The book begins: “East of the Tolly Club, after Deshapran Sashmal Road splits in two, there is a small mosque.” In that one sentence, we get the collision of British, Muslim and Hindu (and with the fork in the road, an echo of Robert Frost, and Lahiri’s New England roots), an intimation of how the brothers will take divergent paths, and inevitably, a little Lahiri family history. The Lowland is set in Tollygunge, her father’s neighborhood in Calcutta, where Naxalism set down strong roots, even attracting members of her family. The book brims with facts and local political lore – unusual for a writer who doesn’t identify herself as especially political. “I’m looking at the world a different way,” she says. “I’m trying to create people of all kinds and put them into situations, and it’s not my objective to have a message. I work from the inside out.”

To depict Naxalism from the inside out, she travelled to Calcutta to meet people who had been active in the movement. It was a turning point for the book, she says. “You realize the difference between someone who may vote a certain way or think that these objectives are right and reasonable, versus a person for whom these beliefs, this sense of justice is as essential as water or air. Even all these years later, they’re still burning with it.”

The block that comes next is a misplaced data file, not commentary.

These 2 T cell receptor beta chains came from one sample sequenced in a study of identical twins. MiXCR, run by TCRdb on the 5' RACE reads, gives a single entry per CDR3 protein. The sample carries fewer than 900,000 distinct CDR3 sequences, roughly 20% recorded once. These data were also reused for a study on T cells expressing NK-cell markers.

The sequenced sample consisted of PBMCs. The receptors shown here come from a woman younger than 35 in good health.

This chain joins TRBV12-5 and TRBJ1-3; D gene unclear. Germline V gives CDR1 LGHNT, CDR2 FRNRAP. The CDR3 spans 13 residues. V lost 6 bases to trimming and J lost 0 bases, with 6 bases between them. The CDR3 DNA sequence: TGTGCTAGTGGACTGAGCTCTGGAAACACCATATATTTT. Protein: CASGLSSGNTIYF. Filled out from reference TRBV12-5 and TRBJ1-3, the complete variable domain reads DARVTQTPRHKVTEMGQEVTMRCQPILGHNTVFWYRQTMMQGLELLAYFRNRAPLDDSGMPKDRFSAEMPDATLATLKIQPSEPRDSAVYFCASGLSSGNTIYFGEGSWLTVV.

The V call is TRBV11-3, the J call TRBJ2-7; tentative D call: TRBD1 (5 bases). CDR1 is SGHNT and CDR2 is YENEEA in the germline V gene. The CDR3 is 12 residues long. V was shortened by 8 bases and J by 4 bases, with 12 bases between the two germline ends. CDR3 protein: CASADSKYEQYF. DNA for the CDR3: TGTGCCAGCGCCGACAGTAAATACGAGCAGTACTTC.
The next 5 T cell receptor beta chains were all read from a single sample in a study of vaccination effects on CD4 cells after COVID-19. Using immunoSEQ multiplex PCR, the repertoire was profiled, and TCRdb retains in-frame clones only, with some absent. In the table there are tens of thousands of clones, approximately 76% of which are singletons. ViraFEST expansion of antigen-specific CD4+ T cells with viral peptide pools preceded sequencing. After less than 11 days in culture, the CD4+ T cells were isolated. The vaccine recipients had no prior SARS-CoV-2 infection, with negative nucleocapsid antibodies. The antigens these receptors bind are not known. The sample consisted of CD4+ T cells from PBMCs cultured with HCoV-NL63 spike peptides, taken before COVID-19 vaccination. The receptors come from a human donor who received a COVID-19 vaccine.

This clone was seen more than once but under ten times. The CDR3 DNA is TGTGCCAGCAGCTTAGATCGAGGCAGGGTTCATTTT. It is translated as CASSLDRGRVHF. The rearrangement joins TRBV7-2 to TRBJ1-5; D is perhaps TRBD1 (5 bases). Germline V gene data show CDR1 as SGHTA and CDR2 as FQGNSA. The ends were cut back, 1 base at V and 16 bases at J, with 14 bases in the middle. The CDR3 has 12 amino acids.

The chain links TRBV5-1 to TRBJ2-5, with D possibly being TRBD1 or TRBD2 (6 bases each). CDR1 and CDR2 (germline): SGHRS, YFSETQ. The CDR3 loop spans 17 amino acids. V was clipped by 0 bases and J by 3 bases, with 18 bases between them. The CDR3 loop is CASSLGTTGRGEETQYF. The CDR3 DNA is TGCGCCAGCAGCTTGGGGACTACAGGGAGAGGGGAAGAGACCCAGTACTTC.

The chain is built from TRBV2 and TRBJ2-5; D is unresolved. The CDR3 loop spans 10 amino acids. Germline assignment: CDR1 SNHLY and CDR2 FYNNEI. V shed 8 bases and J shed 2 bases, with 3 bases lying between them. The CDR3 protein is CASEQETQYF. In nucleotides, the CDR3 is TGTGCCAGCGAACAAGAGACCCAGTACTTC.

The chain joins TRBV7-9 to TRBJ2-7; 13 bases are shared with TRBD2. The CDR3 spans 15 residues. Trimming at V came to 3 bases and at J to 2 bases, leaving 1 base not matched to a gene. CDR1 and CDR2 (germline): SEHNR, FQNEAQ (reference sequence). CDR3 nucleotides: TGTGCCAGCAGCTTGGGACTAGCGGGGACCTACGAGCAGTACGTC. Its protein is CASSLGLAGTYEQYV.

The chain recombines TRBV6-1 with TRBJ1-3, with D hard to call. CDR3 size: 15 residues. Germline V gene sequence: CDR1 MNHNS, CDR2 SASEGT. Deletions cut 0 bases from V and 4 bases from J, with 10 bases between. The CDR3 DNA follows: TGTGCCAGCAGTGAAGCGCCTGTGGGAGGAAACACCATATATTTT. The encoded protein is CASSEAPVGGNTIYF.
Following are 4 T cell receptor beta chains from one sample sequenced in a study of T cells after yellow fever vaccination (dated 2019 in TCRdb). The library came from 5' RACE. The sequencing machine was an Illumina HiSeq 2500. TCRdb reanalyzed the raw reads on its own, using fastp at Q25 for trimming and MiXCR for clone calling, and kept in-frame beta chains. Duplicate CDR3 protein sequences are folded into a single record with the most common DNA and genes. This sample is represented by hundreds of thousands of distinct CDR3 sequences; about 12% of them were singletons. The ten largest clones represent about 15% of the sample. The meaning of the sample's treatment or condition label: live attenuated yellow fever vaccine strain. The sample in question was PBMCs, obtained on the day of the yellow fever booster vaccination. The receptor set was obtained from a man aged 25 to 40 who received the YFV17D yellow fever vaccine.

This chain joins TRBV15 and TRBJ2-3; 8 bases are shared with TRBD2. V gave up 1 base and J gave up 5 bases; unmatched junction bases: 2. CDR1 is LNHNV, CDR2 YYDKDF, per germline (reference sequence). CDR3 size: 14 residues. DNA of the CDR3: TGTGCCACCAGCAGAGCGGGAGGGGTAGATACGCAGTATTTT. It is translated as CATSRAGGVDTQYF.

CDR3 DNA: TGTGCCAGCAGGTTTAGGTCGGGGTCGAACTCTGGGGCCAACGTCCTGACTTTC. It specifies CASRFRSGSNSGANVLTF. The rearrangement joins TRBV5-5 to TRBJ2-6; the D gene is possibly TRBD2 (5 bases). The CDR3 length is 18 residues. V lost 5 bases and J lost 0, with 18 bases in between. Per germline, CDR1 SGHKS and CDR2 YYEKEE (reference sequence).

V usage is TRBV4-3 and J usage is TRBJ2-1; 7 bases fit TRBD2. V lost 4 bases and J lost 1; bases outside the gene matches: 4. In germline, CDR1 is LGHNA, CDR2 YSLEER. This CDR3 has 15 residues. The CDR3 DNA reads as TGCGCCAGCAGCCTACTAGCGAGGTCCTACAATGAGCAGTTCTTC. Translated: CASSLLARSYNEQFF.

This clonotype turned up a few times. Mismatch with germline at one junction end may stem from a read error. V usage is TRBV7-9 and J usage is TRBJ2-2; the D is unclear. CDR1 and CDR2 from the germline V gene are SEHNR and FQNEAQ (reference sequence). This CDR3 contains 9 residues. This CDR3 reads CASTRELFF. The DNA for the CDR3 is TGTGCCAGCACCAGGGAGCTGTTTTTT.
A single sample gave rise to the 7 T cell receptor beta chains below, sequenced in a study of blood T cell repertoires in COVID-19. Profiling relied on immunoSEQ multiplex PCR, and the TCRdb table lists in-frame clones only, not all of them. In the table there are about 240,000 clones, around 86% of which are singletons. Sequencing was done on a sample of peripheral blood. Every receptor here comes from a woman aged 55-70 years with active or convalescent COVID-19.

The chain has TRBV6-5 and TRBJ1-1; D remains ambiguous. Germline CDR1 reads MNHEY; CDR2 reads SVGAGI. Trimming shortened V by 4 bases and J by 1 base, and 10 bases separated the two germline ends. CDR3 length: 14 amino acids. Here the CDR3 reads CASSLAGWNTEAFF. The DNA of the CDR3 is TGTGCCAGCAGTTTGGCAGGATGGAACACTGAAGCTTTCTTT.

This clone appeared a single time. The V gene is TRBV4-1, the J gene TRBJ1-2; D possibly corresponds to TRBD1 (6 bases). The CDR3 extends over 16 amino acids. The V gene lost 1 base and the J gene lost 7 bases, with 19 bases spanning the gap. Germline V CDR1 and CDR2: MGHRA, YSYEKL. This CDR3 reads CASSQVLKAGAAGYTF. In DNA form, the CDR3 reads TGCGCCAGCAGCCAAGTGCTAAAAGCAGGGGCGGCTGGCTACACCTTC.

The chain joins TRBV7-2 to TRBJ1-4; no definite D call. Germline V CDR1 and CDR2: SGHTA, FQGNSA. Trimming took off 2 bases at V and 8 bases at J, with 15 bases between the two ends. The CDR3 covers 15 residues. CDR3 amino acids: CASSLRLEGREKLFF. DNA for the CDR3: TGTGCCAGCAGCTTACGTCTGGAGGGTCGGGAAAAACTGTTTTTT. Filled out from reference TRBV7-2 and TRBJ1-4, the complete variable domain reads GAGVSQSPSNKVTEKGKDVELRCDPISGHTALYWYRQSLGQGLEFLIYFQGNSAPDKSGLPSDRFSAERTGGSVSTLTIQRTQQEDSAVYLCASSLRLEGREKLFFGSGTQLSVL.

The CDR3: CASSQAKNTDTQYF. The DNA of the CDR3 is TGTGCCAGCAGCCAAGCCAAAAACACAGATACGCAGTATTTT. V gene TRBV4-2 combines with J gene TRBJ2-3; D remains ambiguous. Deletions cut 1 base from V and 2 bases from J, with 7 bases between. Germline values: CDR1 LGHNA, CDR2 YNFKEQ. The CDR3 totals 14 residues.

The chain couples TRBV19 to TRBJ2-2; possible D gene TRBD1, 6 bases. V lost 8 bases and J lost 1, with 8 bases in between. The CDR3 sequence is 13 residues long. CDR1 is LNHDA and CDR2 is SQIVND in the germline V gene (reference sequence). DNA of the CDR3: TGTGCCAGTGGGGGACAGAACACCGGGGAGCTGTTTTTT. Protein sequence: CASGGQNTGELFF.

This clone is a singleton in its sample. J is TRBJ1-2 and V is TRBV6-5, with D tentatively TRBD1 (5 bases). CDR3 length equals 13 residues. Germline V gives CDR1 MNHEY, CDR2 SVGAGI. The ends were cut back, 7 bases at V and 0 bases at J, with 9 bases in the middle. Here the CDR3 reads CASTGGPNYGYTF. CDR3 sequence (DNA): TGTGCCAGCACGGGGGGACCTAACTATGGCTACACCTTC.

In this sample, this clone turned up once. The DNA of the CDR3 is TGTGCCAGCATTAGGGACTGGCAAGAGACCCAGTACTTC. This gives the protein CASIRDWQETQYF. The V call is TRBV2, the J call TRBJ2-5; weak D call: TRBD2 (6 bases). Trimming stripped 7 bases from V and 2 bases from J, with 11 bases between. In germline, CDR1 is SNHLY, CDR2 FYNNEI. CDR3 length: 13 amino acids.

I thought this was a cute and poignant moment where she talks about understanding her parents better now that she’s moved to Rome:

But what’s also clear is that if Lahiri has moved away from using fiction to fathom her parents, life is teaching her what she wanted to know. Lahiri has been living in Rome for a year now, a city that, she says, shares Calcutta’s relaxed sociability. And she has found that fumbling with a foreign language, struggling with simple things – phone calls, putting her children in school—has helped her see her parents more clearly. Although she admits this confuses her mother a good deal. “She’s like, ‘Why do you have to be so far away from us? If you want to understand us, come over!’” Lahiri says, laughing.

The Lowland was a finalist for the National Book Award, and you can find an interview with her on their website.   In this interview, she reveals that she resisted writing the book for ten years:

I conceived of The Lowland before any of my other books were published. And so in a sense it’s the book I’ve been trying to write from the beginning. I think it’s a continuation, and perhaps a conclusion, of certain thematic preoccupations. I am also hopeful that it will lead to an aesthetic departure.

Between the Lines Book Club: The History Behind The Lowland